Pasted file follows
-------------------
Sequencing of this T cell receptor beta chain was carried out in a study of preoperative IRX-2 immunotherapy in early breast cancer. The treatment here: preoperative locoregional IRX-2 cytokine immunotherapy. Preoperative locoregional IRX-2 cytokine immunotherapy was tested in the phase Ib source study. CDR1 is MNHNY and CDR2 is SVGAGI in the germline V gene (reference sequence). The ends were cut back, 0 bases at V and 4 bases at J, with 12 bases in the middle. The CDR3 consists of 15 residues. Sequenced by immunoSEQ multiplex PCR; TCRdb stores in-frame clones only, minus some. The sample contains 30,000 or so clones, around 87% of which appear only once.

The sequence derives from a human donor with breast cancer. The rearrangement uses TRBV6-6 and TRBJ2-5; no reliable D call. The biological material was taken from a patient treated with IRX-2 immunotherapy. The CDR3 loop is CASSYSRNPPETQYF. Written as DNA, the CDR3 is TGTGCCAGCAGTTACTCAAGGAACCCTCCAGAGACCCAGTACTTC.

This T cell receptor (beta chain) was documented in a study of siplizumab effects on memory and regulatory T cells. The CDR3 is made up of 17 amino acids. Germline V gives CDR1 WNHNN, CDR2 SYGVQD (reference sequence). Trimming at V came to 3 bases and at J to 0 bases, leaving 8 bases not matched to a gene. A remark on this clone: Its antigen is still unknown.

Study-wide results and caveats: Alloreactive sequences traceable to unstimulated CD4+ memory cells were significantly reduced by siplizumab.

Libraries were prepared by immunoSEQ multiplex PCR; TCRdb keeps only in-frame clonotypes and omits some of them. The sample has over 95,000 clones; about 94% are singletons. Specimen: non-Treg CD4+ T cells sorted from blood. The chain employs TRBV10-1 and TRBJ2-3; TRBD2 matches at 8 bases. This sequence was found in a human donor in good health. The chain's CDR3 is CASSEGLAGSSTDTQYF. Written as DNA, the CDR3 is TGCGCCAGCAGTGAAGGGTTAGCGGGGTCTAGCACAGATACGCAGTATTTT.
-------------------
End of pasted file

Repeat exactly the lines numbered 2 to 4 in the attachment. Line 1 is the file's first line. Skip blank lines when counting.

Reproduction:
The sequence derives from a human donor with breast cancer. The rearrangement uses TRBV6-6 and TRBJ2-5; no reliable D call. The biological material was taken from a patient treated with IRX-2 immunotherapy. The CDR3 loop is CASSYSRNPPETQYF. Written as DNA, the CDR3 is TGTGCCAGCAGTTACTCAAGGAACCCTCCAGAGACCCAGTACTTC.

This T cell receptor (beta chain) was documented in a study of siplizumab effects on memory and regulatory T cells. The CDR3 is made up of 17 amino acids. Germline V gives CDR1 WNHNN, CDR2 SYGVQD (reference sequence). Trimming at V came to 3 bases and at J to 0 bases, leaving 8 bases not matched to a gene. A remark on this clone: Its antigen is still unknown.

Study-wide results and caveats: Alloreactive sequences traceable to unstimulated CD4+ memory cells were significantly reduced by siplizumab.